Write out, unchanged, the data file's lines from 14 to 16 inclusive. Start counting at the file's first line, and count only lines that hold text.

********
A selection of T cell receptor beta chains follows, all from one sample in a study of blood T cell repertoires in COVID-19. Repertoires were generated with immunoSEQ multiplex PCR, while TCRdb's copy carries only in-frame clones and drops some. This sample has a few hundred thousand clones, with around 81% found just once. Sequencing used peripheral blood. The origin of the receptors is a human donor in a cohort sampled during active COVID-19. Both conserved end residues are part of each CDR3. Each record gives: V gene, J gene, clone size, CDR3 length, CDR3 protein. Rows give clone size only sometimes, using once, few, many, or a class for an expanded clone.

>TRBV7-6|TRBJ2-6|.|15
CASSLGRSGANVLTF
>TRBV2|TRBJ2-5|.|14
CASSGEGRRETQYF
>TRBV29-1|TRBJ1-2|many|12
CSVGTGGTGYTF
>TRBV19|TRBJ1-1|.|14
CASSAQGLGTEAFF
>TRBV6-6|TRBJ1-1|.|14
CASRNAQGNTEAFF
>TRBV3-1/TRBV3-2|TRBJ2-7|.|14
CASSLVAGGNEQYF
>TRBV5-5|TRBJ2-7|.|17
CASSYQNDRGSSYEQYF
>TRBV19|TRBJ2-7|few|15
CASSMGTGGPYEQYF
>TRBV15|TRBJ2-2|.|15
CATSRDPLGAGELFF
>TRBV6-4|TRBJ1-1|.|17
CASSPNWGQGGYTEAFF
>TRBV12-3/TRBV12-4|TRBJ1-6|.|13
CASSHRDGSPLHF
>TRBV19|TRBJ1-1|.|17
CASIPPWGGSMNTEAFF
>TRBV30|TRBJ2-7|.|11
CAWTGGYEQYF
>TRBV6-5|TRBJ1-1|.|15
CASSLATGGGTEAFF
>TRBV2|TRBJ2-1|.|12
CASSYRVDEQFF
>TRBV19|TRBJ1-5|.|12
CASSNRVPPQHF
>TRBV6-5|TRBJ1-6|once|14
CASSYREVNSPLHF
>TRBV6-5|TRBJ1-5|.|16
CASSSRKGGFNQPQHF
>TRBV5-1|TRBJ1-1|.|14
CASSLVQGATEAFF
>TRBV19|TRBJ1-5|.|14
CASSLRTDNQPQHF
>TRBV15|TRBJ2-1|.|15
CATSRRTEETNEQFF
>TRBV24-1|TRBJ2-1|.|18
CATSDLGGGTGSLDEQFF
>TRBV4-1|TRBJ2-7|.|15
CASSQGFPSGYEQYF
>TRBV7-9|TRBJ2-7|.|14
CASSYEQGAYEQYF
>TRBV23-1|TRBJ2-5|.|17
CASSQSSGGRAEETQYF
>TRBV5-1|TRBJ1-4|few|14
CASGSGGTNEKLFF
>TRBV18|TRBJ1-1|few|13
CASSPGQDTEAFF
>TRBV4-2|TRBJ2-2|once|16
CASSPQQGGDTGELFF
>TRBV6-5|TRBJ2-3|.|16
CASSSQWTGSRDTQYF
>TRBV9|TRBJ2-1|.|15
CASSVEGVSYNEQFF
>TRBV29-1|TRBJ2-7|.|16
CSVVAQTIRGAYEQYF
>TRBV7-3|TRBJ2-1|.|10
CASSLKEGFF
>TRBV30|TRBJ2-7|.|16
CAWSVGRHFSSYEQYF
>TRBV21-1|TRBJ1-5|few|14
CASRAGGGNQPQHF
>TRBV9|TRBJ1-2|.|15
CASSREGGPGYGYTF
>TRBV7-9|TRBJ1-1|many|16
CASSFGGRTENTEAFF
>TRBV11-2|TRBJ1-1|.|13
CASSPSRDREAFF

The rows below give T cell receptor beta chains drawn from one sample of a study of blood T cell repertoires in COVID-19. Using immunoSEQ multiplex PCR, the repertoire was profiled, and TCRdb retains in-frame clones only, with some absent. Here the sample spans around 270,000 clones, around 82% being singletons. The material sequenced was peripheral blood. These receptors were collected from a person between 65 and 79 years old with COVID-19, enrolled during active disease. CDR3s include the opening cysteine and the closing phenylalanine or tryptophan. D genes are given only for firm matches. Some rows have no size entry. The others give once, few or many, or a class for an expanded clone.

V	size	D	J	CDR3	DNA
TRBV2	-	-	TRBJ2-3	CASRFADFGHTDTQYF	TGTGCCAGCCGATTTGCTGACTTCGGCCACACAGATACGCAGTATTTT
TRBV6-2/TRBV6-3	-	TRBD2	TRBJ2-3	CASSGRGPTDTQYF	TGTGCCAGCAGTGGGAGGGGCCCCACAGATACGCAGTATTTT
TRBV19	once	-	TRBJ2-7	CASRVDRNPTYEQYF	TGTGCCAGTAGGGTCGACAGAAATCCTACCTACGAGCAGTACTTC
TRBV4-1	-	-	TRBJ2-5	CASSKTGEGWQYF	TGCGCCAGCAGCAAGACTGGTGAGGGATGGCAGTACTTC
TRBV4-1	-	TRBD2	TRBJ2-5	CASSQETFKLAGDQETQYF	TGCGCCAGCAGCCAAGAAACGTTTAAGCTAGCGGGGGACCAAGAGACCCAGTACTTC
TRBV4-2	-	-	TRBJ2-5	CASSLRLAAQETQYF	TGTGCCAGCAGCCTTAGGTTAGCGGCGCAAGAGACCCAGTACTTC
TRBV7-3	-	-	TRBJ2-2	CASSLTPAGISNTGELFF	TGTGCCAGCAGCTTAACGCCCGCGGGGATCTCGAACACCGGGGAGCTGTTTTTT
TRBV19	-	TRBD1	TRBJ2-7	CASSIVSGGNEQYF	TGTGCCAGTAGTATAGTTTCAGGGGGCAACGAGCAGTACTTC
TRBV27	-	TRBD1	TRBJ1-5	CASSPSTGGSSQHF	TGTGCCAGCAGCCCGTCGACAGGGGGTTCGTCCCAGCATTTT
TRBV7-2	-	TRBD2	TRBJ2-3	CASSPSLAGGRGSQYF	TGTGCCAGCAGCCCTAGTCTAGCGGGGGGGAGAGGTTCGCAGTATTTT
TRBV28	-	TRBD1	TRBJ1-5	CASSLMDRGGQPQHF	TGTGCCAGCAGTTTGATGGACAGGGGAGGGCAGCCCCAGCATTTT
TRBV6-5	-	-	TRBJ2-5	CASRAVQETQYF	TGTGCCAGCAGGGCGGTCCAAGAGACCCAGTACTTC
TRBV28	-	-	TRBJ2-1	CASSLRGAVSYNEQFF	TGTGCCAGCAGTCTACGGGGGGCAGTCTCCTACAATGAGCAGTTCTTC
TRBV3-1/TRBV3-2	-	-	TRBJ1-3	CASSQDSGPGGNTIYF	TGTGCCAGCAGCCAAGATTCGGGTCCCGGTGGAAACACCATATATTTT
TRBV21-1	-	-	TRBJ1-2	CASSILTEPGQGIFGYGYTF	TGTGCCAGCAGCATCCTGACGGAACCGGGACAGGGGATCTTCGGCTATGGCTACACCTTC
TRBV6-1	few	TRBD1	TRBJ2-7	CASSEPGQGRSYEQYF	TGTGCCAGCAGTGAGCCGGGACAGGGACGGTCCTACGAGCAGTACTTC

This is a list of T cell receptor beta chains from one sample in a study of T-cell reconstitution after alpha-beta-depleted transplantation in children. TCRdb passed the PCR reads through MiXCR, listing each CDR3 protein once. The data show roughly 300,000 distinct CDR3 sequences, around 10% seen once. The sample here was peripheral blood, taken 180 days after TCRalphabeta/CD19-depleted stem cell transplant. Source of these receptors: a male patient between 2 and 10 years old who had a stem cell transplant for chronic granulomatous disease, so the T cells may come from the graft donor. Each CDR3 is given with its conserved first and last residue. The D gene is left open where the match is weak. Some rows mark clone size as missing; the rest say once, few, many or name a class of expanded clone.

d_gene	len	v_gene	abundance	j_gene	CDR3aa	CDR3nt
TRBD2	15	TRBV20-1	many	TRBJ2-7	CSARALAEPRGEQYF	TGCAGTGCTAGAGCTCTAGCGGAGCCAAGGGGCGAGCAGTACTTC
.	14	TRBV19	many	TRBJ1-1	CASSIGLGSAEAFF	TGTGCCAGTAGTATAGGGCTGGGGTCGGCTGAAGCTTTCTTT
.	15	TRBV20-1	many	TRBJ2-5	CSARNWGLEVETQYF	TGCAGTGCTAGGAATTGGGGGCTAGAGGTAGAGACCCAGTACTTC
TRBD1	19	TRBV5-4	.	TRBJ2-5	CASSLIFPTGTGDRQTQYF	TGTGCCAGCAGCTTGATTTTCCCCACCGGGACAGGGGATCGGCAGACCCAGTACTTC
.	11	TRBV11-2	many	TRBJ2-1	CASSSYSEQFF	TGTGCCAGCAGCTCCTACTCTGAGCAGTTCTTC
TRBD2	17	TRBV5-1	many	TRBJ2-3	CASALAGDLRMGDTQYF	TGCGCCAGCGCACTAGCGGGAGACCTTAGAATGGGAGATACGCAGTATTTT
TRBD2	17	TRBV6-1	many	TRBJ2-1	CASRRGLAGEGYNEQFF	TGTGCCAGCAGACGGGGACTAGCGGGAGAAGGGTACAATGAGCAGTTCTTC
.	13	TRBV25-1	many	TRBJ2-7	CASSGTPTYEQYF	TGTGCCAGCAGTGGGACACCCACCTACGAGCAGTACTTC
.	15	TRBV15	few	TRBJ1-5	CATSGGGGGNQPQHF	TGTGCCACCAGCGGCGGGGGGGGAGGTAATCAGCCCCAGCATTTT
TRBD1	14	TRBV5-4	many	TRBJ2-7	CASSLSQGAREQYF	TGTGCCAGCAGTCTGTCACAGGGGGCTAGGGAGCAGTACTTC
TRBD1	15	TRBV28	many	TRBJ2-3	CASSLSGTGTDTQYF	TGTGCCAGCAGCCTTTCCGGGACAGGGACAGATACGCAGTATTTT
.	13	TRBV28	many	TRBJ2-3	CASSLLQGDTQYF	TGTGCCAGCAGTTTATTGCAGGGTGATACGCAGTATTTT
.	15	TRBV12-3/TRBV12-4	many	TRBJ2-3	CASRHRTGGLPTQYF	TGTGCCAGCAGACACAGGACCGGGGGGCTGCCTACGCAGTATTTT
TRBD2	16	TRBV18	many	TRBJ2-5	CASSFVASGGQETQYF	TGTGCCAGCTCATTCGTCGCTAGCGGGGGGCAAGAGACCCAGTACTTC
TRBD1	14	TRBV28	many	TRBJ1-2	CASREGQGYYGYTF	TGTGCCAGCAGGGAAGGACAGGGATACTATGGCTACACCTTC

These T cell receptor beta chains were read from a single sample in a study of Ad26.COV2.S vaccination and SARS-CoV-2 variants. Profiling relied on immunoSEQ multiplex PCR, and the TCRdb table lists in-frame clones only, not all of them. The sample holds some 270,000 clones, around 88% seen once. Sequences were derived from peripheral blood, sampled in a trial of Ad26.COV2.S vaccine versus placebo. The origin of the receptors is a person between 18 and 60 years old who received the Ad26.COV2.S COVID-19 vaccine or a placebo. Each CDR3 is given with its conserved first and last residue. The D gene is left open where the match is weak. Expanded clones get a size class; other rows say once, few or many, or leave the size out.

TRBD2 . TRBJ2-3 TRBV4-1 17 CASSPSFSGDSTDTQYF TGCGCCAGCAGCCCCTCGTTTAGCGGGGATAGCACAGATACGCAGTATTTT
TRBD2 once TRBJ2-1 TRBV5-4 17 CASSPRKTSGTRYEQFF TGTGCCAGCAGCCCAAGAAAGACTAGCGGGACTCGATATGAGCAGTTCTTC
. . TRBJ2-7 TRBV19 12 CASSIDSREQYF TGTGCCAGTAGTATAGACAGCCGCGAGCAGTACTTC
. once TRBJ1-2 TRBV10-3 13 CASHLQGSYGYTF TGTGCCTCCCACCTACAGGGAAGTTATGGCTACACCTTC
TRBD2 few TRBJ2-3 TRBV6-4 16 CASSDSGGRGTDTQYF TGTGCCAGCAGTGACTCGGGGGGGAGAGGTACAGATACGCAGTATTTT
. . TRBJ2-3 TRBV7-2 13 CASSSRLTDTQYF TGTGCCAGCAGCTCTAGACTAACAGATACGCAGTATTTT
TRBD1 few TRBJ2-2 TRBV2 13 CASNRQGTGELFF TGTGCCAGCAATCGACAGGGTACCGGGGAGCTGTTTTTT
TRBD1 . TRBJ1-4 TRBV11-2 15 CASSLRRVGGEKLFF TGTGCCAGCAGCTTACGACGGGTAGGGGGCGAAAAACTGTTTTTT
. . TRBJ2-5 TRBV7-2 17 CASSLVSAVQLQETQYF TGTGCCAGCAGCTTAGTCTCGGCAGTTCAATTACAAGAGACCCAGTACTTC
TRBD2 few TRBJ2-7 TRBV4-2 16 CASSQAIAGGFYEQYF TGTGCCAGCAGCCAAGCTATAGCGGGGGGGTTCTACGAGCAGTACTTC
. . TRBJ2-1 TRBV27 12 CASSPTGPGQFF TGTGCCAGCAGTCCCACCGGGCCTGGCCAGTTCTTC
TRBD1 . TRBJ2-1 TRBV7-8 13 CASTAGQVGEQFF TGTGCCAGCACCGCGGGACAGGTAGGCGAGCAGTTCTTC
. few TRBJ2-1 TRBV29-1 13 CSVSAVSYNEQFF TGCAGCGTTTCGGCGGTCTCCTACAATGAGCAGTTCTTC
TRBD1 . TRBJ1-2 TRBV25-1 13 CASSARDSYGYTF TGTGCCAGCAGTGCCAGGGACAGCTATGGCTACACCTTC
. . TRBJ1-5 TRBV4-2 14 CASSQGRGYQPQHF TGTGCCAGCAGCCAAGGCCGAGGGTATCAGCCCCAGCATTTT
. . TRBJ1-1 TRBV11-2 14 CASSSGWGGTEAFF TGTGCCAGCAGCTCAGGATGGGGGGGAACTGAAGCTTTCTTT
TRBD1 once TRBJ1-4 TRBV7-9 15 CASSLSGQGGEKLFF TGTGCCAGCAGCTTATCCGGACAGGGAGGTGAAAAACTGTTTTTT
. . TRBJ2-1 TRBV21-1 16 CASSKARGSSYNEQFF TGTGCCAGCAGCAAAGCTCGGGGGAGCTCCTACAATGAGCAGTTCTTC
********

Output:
>TRBV5-5|TRBJ2-7|.|17
CASSYQNDRGSSYEQYF
>TRBV19|TRBJ2-7|few|15